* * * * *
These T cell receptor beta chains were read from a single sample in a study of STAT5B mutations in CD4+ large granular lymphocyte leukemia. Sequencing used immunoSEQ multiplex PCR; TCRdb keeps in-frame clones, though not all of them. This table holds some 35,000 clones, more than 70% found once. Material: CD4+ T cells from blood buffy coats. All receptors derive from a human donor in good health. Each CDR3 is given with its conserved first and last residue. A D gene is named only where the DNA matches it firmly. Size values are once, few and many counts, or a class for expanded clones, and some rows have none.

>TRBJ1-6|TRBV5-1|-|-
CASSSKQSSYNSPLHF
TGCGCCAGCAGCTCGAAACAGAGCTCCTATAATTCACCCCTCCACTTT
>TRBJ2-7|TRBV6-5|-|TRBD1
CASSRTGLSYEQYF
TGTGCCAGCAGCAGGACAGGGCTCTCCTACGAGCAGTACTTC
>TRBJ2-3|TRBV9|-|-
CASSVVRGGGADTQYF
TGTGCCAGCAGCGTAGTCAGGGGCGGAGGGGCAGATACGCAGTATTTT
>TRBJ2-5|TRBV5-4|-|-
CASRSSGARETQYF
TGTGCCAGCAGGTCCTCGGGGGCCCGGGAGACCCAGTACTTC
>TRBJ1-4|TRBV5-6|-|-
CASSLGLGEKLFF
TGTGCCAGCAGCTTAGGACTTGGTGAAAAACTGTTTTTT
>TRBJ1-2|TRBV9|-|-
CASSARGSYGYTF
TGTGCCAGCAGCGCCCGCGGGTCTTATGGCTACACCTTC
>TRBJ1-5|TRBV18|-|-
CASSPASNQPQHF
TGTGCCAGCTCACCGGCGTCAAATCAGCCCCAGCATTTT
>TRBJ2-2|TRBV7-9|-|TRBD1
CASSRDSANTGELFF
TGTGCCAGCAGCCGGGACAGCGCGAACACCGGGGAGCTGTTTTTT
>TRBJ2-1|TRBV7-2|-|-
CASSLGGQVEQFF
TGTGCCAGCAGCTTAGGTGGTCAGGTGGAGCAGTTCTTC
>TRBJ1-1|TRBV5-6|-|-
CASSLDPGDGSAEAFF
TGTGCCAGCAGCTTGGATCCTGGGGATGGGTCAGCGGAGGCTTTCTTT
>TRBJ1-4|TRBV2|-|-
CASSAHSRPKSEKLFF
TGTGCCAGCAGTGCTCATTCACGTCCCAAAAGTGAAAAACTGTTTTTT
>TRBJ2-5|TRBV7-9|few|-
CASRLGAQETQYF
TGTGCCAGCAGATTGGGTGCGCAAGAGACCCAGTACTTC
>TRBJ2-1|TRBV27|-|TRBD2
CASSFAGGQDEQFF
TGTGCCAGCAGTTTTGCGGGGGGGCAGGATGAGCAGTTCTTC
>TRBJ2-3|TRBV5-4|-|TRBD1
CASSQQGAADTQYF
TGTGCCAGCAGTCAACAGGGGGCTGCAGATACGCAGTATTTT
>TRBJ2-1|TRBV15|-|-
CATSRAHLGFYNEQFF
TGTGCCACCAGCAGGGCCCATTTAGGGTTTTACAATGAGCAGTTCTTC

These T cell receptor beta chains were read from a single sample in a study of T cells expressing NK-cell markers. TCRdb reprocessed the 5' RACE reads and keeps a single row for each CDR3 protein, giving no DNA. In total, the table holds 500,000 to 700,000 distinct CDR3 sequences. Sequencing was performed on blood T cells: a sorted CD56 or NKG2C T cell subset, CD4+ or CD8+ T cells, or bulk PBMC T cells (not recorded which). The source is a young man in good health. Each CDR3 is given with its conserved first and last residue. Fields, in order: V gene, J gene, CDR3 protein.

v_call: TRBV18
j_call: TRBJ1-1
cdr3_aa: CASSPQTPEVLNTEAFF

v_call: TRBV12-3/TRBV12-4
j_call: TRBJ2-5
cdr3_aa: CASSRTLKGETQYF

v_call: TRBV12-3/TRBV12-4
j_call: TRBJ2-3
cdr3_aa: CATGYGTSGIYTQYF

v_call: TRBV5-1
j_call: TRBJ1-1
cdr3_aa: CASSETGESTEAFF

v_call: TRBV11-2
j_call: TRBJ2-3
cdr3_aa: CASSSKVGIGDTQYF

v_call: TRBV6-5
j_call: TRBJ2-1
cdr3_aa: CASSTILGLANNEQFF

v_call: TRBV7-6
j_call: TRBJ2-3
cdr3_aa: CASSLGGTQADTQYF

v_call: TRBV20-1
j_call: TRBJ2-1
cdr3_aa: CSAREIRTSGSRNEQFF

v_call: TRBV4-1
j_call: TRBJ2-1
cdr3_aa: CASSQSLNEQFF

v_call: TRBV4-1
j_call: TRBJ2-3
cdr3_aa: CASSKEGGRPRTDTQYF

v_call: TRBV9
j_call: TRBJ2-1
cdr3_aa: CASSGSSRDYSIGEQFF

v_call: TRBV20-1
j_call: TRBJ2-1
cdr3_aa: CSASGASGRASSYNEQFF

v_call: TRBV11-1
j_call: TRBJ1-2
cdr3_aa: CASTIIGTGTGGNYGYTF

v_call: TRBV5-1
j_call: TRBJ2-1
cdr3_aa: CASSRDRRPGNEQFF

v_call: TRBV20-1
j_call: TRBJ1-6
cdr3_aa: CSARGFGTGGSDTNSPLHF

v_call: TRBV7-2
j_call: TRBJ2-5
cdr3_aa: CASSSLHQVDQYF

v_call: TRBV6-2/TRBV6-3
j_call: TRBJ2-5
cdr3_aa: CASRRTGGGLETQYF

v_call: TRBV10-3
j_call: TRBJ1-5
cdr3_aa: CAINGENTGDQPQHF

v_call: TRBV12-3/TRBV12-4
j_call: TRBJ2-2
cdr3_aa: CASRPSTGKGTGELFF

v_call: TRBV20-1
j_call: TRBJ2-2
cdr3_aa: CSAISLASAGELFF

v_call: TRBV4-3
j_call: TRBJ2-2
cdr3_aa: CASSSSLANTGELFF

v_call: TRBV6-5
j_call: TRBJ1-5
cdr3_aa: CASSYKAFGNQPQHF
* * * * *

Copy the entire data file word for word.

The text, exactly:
These T cell receptor beta chains were read from a single sample in a study of STAT5B mutations in CD4+ large granular lymphocyte leukemia. Sequencing used immunoSEQ multiplex PCR; TCRdb keeps in-frame clones, though not all of them. This table holds some 35,000 clones, more than 70% found once. Material: CD4+ T cells from blood buffy coats. All receptors derive from a human donor in good health. Each CDR3 is given with its conserved first and last residue. A D gene is named only where the DNA matches it firmly. Size values are once, few and many counts, or a class for expanded clones, and some rows have none.

>TRBJ1-6|TRBV5-1|-|-
CASSSKQSSYNSPLHF
TGCGCCAGCAGCTCGAAACAGAGCTCCTATAATTCACCCCTCCACTTT
>TRBJ2-7|TRBV6-5|-|TRBD1
CASSRTGLSYEQYF
TGTGCCAGCAGCAGGACAGGGCTCTCCTACGAGCAGTACTTC
>TRBJ2-3|TRBV9|-|-
CASSVVRGGGADTQYF
TGTGCCAGCAGCGTAGTCAGGGGCGGAGGGGCAGATACGCAGTATTTT
>TRBJ2-5|TRBV5-4|-|-
CASRSSGARETQYF
TGTGCCAGCAGGTCCTCGGGGGCCCGGGAGACCCAGTACTTC
>TRBJ1-4|TRBV5-6|-|-
CASSLGLGEKLFF
TGTGCCAGCAGCTTAGGACTTGGTGAAAAACTGTTTTTT
>TRBJ1-2|TRBV9|-|-
CASSARGSYGYTF
TGTGCCAGCAGCGCCCGCGGGTCTTATGGCTACACCTTC
>TRBJ1-5|TRBV18|-|-
CASSPASNQPQHF
TGTGCCAGCTCACCGGCGTCAAATCAGCCCCAGCATTTT
>TRBJ2-2|TRBV7-9|-|TRBD1
CASSRDSANTGELFF
TGTGCCAGCAGCCGGGACAGCGCGAACACCGGGGAGCTGTTTTTT
>TRBJ2-1|TRBV7-2|-|-
CASSLGGQVEQFF
TGTGCCAGCAGCTTAGGTGGTCAGGTGGAGCAGTTCTTC
>TRBJ1-1|TRBV5-6|-|-
CASSLDPGDGSAEAFF
TGTGCCAGCAGCTTGGATCCTGGGGATGGGTCAGCGGAGGCTTTCTTT
>TRBJ1-4|TRBV2|-|-
CASSAHSRPKSEKLFF
TGTGCCAGCAGTGCTCATTCACGTCCCAAAAGTGAAAAACTGTTTTTT
>TRBJ2-5|TRBV7-9|few|-
CASRLGAQETQYF
TGTGCCAGCAGATTGGGTGCGCAAGAGACCCAGTACTTC
>TRBJ2-1|TRBV27|-|TRBD2
CASSFAGGQDEQFF
TGTGCCAGCAGTTTTGCGGGGGGGCAGGATGAGCAGTTCTTC
>TRBJ2-3|TRBV5-4|-|TRBD1
CASSQQGAADTQYF
TGTGCCAGCAGTCAACAGGGGGCTGCAGATACGCAGTATTTT
>TRBJ2-1|TRBV15|-|-
CATSRAHLGFYNEQFF
TGTGCCACCAGCAGGGCCCATTTAGGGTTTTACAATGAGCAGTTCTTC

These T cell receptor beta chains were read from a single sample in a study of T cells expressing NK-cell markers. TCRdb reprocessed the 5' RACE reads and keeps a single row for each CDR3 protein, giving no DNA. In total, the table holds 500,000 to 700,000 distinct CDR3 sequences. Sequencing was performed on blood T cells: a sorted CD56 or NKG2C T cell subset, CD4+ or CD8+ T cells, or bulk PBMC T cells (not recorded which). The source is a young man in good health. Each CDR3 is given with its conserved first and last residue. Fields, in order: V gene, J gene, CDR3 protein.

v_call: TRBV18
j_call: TRBJ1-1
cdr3_aa: CASSPQTPEVLNTEAFF

v_call: TRBV12-3/TRBV12-4
j_call: TRBJ2-5
cdr3_aa: CASSRTLKGETQYF

v_call: TRBV12-3/TRBV12-4
j_call: TRBJ2-3
cdr3_aa: CATGYGTSGIYTQYF

v_call: TRBV5-1
j_call: TRBJ1-1
cdr3_aa: CASSETGESTEAFF

v_call: TRBV11-2
j_call: TRBJ2-3
cdr3_aa: CASSSKVGIGDTQYF

v_call: TRBV6-5
j_call: TRBJ2-1
cdr3_aa: CASSTILGLANNEQFF

v_call: TRBV7-6
j_call: TRBJ2-3
cdr3_aa: CASSLGGTQADTQYF

v_call: TRBV20-1
j_call: TRBJ2-1
cdr3_aa: CSAREIRTSGSRNEQFF

v_call: TRBV4-1
j_call: TRBJ2-1
cdr3_aa: CASSQSLNEQFF

v_call: TRBV4-1
j_call: TRBJ2-3
cdr3_aa: CASSKEGGRPRTDTQYF

v_call: TRBV9
j_call: TRBJ2-1
cdr3_aa: CASSGSSRDYSIGEQFF

v_call: TRBV20-1
j_call: TRBJ2-1
cdr3_aa: CSASGASGRASSYNEQFF

v_call: TRBV11-1
j_call: TRBJ1-2
cdr3_aa: CASTIIGTGTGGNYGYTF

v_call: TRBV5-1
j_call: TRBJ2-1
cdr3_aa: CASSRDRRPGNEQFF

v_call: TRBV20-1
j_call: TRBJ1-6
cdr3_aa: CSARGFGTGGSDTNSPLHF

v_call: TRBV7-2
j_call: TRBJ2-5
cdr3_aa: CASSSLHQVDQYF

v_call: TRBV6-2/TRBV6-3
j_call: TRBJ2-5
cdr3_aa: CASRRTGGGLETQYF

v_call: TRBV10-3
j_call: TRBJ1-5
cdr3_aa: CAINGENTGDQPQHF

v_call: TRBV12-3/TRBV12-4
j_call: TRBJ2-2
cdr3_aa: CASRPSTGKGTGELFF

v_call: TRBV20-1
j_call: TRBJ2-2
cdr3_aa: CSAISLASAGELFF

v_call: TRBV4-3
j_call: TRBJ2-2
cdr3_aa: CASSSSLANTGELFF

v_call: TRBV6-5
j_call: TRBJ1-5
cdr3_aa: CASSYKAFGNQPQHF